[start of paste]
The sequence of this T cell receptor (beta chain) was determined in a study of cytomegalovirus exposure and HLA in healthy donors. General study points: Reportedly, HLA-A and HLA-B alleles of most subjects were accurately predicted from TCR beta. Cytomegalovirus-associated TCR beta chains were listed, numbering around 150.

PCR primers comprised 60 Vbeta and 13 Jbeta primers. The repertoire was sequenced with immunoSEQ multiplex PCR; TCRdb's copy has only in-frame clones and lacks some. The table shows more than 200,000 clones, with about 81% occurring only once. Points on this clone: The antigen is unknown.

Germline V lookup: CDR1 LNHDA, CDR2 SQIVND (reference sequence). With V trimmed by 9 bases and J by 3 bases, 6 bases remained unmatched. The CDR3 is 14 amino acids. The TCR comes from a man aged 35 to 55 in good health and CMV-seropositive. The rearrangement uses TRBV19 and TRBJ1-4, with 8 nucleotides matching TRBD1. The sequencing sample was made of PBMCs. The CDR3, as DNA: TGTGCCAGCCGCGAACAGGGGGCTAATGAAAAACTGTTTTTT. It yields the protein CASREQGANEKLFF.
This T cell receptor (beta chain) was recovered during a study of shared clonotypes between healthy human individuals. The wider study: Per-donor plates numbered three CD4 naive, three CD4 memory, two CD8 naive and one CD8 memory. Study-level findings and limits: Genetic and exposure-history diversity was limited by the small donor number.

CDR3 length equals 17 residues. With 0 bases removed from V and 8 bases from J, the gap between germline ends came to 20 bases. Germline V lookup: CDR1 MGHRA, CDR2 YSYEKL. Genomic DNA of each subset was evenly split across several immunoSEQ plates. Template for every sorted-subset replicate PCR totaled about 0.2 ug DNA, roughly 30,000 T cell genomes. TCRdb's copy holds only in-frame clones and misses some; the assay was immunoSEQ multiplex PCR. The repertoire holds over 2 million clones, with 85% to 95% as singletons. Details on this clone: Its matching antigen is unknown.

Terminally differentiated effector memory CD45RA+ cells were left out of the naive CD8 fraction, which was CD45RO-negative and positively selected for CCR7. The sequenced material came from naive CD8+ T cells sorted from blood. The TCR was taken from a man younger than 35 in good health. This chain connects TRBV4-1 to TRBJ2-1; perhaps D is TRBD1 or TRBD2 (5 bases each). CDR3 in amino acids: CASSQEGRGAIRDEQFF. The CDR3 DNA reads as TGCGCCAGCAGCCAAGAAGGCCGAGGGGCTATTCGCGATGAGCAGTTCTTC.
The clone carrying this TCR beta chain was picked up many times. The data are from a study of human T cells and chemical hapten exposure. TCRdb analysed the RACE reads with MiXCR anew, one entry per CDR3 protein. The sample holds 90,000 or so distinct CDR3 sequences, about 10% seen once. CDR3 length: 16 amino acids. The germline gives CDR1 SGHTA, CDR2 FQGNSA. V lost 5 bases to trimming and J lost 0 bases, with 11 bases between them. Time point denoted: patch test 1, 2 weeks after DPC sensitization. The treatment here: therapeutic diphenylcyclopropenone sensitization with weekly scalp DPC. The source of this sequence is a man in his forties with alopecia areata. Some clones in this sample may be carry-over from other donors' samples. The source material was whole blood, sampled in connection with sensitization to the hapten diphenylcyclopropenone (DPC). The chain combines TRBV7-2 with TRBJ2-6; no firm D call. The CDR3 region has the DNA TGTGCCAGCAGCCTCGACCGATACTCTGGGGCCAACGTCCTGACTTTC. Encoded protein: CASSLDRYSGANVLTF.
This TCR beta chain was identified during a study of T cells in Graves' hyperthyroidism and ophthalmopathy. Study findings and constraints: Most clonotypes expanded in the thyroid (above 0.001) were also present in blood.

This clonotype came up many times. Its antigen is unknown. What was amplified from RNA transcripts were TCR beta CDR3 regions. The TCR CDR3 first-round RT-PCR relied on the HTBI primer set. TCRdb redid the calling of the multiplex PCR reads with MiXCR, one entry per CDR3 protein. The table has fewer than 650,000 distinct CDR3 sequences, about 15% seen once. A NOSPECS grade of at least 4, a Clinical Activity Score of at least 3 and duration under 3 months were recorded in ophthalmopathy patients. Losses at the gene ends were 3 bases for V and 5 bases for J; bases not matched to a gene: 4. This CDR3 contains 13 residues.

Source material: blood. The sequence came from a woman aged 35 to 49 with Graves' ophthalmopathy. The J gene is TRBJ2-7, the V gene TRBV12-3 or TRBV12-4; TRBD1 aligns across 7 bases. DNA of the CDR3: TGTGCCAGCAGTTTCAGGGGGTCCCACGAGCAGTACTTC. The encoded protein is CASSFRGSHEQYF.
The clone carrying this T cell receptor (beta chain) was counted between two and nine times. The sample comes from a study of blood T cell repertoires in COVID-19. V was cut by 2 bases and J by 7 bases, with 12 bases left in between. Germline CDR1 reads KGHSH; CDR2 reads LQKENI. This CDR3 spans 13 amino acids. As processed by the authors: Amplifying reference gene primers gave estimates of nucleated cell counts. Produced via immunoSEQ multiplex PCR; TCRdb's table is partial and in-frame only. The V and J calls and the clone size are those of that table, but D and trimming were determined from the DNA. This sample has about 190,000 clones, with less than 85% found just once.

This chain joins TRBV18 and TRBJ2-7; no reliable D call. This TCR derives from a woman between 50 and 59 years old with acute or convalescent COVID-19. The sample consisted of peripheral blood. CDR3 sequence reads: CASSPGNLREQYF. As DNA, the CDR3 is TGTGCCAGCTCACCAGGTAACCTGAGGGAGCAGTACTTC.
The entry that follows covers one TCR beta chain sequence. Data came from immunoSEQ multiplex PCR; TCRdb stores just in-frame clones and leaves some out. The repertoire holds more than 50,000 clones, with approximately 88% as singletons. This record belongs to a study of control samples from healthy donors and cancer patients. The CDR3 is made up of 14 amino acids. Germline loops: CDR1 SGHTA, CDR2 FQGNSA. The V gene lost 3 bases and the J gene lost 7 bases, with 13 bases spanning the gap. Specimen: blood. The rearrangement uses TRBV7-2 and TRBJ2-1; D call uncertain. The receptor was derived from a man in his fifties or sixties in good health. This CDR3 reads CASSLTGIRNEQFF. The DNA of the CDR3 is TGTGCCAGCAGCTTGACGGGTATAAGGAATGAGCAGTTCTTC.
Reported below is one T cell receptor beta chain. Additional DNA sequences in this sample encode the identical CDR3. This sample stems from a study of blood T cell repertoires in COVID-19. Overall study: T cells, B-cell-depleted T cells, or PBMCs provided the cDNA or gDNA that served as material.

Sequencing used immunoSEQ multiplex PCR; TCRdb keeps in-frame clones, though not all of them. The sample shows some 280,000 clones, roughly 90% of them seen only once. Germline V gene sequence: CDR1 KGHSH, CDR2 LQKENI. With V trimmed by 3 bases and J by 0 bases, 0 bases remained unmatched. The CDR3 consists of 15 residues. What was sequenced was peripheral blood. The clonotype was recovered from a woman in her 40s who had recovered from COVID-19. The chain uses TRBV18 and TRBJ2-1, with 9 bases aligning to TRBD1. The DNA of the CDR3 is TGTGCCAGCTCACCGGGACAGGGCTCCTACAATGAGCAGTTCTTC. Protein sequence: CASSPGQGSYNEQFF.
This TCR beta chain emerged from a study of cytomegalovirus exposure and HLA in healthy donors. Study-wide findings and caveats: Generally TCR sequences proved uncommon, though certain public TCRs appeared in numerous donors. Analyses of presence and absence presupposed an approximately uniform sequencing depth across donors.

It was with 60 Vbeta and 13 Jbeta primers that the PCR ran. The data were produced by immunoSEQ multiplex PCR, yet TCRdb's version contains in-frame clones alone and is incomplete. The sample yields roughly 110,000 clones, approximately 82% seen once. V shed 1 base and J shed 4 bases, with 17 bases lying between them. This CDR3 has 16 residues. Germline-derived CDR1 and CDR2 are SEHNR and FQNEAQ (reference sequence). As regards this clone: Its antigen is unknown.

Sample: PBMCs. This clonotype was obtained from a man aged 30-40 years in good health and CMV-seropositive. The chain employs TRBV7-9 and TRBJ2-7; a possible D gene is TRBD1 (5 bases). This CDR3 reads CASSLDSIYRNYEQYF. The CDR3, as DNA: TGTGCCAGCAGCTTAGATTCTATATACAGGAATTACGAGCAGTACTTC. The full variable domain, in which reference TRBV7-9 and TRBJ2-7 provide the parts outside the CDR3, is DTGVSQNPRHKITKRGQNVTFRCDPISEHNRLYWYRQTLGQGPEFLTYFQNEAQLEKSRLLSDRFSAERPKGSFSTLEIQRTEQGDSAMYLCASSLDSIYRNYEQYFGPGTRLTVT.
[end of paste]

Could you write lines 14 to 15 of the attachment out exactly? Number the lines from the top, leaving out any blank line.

Reported below is one T cell receptor beta chain. Additional DNA sequences in this sample encode the identical CDR3. This sample stems from a study of blood T cell repertoires in COVID-19. Overall study: T cells, B-cell-depleted T cells, or PBMCs provided the cDNA or gDNA that served as material.

Sequencing used immunoSEQ multiplex PCR; TCRdb keeps in-frame clones, though not all of them. The sample shows some 280,000 clones, roughly 90% of them seen only once. Germline V gene sequence: CDR1 KGHSH, CDR2 LQKENI. With V trimmed by 3 bases and J by 0 bases, 0 bases remained unmatched. The CDR3 consists of 15 residues. What was sequenced was peripheral blood. The clonotype was recovered from a woman in her 40s who had recovered from COVID-19. The chain uses TRBV18 and TRBJ2-1, with 9 bases aligning to TRBD1. The DNA of the CDR3 is TGTGCCAGCTCACCGGGACAGGGCTCCTACAATGAGCAGTTCTTC. Protein sequence: CASSPGQGSYNEQFF.